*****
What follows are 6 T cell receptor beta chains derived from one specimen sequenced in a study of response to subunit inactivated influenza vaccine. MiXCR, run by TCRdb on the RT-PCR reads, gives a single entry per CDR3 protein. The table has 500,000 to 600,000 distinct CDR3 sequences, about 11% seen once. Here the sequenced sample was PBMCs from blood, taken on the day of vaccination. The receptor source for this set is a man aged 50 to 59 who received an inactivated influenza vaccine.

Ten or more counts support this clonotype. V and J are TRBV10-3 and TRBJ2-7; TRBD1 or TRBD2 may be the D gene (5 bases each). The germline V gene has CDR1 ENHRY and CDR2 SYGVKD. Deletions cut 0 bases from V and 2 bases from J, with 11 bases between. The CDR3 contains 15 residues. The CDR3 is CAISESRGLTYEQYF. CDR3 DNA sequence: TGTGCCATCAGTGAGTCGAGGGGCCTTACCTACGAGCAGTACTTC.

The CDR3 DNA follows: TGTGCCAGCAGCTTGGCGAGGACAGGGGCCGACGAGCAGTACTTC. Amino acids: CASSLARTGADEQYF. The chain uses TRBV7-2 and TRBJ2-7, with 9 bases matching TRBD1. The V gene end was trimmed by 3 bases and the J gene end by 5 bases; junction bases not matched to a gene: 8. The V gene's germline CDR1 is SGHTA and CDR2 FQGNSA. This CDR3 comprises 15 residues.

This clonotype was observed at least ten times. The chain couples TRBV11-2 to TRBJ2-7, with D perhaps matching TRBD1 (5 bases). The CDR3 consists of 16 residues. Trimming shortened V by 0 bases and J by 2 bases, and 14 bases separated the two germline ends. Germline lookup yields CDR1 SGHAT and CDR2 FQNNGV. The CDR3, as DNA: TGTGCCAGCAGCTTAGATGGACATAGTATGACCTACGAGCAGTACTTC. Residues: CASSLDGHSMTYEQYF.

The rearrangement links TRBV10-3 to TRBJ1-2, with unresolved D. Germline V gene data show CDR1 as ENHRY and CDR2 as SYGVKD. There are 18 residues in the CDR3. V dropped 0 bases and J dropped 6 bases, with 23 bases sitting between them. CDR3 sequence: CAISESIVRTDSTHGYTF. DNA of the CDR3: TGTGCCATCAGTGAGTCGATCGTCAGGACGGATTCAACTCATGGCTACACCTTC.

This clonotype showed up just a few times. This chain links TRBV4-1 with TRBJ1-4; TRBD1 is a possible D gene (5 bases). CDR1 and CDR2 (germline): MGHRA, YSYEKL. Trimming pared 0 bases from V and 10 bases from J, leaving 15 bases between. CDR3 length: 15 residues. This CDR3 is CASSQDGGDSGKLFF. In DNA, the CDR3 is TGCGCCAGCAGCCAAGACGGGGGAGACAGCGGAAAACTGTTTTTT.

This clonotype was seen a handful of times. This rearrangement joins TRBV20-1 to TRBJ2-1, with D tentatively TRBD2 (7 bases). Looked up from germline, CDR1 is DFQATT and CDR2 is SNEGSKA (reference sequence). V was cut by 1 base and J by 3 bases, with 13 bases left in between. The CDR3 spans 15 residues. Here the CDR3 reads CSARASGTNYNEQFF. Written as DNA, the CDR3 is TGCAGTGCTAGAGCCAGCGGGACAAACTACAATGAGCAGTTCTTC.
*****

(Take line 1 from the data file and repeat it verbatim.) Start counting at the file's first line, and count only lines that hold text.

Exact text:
What follows are 6 T cell receptor beta chains derived from one specimen sequenced in a study of response to subunit inactivated influenza vaccine. MiXCR, run by TCRdb on the RT-PCR reads, gives a single entry per CDR3 protein. The table has 500,000 to 600,000 distinct CDR3 sequences, about 11% seen once. Here the sequenced sample was PBMCs from blood, taken on the day of vaccination. The receptor source for this set is a man aged 50 to 59 who received an inactivated influenza vaccine.